Thursday, May 20, 2010

Gen X Hits Middle Age

A.O. Scott has written an interesting NYT piece about the midlife crisis of Generation X, gathering a few recent pop culture texts that supposedly offer insight into a peculiar lament.

Though I've always felt that the Gen X moniker was foisted upon us to sell books and magazines, I must admit that I've gravitated to its definition of folks born between the Kennedy and Reagan presidencies. Indeed, back in the '90s I remember reading Douglas Coupland's book of the same name, which actually borrowed the term from another author's description of a previous generation, and feeling some sense of recognition.
Image borrowed from PopSop
Problem is, Generation X has always stood for nothing except a dull contempt for people and things presuming to stand for something. In that way, the term contains its own contradiction. Remember, we're the folks for whom OK Soda was marketed. You know, the dolts who'd nod sagely at a slogan like, "What's the point of OK? Well, what's the point of anything?"

Wednesday, May 19, 2010

Text-Speak and the New Discourse

Djelloul Marbrook has written an interesting piece about the impact of online communication on what counts as good writing, and he offers a provocative thesis, that today's electronic writing, often a lazy mishmash of lazy and hackneyed tripe, may yet unfold into something new and transformative.

Tuesday, May 18, 2010

Speaking Philosophy

In COMM 149, Rhetoric and Public Life, my students and I start with a discussion of the relationship (borrowing somewhat from Robert Pirsig: the "war") between philosophy and rhetoric. I typically begin by noting there are as many definitions for rhetoric as there are rhetoricians. For that reason I was intrigued by Simon Critchley's NYT piece, What is a philosopher?, which starts the same way.

Monday, May 17, 2010

Fremont Peak Observatory

Saturday night, with its nearly new moon and promise of few clouds, was a great evening for stargazing. Jenny had done some research on the Fremont Peak Observatory and found that a local group of amateur astronomers regularly share their telescopes with folks interested in seeing the celestial sights. So we made our way in late afternoon. Problem was, ocean fog had already rolled over the coast, and the skies were gloomy. Driving along 101 we feared that our first night at Fremont would be a bust.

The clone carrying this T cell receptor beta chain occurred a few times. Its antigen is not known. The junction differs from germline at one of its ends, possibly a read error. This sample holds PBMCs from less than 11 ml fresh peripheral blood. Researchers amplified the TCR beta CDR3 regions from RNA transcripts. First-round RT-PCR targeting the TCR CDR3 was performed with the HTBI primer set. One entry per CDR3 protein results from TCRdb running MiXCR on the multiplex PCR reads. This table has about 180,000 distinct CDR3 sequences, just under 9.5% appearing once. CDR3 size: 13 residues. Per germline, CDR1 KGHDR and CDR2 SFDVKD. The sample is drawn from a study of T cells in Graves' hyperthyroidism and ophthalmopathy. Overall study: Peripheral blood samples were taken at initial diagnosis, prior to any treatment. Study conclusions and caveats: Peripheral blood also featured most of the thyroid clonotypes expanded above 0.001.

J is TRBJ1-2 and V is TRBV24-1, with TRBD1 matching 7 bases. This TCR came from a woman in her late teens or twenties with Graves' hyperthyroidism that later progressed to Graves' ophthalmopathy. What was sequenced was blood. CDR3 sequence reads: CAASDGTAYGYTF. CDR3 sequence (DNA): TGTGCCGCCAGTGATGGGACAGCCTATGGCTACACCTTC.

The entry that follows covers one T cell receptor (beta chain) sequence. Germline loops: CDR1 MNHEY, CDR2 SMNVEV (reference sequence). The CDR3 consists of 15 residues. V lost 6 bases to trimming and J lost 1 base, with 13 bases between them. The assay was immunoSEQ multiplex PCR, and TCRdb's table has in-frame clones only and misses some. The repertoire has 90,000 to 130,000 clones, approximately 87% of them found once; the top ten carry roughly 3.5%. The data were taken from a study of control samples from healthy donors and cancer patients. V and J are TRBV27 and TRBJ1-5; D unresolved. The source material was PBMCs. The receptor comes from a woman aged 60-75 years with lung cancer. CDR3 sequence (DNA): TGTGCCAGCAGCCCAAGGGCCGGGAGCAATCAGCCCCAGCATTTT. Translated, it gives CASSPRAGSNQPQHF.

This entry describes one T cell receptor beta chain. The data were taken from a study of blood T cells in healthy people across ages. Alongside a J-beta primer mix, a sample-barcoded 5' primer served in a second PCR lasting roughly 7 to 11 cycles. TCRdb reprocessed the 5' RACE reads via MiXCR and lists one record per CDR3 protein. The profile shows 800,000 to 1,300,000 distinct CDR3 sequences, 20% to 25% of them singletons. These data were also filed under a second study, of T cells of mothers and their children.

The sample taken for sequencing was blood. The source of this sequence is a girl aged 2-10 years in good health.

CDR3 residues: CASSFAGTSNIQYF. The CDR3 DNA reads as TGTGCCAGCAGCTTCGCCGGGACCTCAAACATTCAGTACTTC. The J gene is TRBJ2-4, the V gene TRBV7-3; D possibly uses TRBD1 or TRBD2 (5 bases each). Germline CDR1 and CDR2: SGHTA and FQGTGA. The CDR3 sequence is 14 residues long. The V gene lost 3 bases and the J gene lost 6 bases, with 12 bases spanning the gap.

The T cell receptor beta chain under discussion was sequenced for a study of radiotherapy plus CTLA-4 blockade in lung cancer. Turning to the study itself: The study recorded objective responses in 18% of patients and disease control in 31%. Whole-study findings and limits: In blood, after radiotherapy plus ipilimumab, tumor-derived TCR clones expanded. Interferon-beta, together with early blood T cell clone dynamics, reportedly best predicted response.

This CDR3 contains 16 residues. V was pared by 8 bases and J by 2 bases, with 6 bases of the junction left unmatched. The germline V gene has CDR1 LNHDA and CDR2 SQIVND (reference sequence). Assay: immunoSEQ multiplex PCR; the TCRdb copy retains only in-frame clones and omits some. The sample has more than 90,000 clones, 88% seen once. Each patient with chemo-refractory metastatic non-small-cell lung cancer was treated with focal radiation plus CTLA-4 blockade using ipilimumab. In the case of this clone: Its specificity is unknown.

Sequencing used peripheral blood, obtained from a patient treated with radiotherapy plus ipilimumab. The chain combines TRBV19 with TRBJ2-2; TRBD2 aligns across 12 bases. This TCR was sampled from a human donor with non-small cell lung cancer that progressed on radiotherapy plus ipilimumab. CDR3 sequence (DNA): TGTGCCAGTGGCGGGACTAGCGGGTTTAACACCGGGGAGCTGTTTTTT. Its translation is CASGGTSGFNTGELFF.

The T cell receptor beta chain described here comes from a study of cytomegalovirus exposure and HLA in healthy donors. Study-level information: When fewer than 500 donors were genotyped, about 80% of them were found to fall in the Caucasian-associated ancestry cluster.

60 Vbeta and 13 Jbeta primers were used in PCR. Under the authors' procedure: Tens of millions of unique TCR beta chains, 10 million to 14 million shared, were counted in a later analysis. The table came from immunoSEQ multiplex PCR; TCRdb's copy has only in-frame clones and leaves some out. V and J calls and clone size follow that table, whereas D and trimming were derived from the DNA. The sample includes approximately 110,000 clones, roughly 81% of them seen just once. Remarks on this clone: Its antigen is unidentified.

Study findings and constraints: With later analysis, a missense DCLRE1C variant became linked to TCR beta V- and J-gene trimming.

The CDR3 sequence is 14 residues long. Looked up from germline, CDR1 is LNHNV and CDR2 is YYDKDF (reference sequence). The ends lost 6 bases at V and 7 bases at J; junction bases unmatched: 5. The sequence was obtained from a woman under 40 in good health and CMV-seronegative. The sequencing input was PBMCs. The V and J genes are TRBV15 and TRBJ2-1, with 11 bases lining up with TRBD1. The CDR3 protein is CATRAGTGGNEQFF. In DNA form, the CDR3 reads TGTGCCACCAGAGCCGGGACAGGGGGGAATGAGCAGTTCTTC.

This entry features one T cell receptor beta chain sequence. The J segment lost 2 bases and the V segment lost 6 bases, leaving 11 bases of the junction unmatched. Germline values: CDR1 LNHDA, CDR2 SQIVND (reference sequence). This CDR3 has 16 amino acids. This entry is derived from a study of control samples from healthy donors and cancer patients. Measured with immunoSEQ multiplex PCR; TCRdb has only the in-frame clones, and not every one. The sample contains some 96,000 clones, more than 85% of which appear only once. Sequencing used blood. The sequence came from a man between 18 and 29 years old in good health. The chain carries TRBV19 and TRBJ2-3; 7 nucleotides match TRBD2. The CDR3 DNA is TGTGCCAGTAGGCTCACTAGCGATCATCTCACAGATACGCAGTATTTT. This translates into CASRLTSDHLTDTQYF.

However Fremont Peak rises well above the usual fog ceiling, and by the time we reached the parking lot and found the Valley View Trail, the twilight panorama looked something like Caspar David Friedrich's Wanderer Above a Sea of Fog [wiki].

Friday, May 14, 2010

Is Facebook Worth the Risk?

I'm still processing a semi-popular uprising against Facebook as privacy advocates continue to profess shock that the social networking site is using information about user-habits to make money, and even worse, doing so in ways that users can't control. I suppose my confusion about all this consternation stems from the fact that I try not to post anything on the site that I wouldn't cheerfully see on the front page of the New York Times. And while I am fairly vigilant about updating my privacy settings, I have largely abandoned hope in safeguarding all my info from prying eyes.

Perhaps I've been too easily indoctrinated into the electronic panopticon. With each loyalty card I use, each internet transaction I engage, each time I participate in another geo-tagged activity, more of my data is sucked into the infosphere - often for purposes I cannot anticipate or influence. Bit by bit I measure the risks that my data will be used to harm me against the rewards I receive from this kind of accessibility. So far, at least for now, the rewards outweigh the costs.

But not for everyone.

Thursday, May 13, 2010

Blog Redesign

Today I decided to redesign Woodland Shoppers Paradise - and it's about time.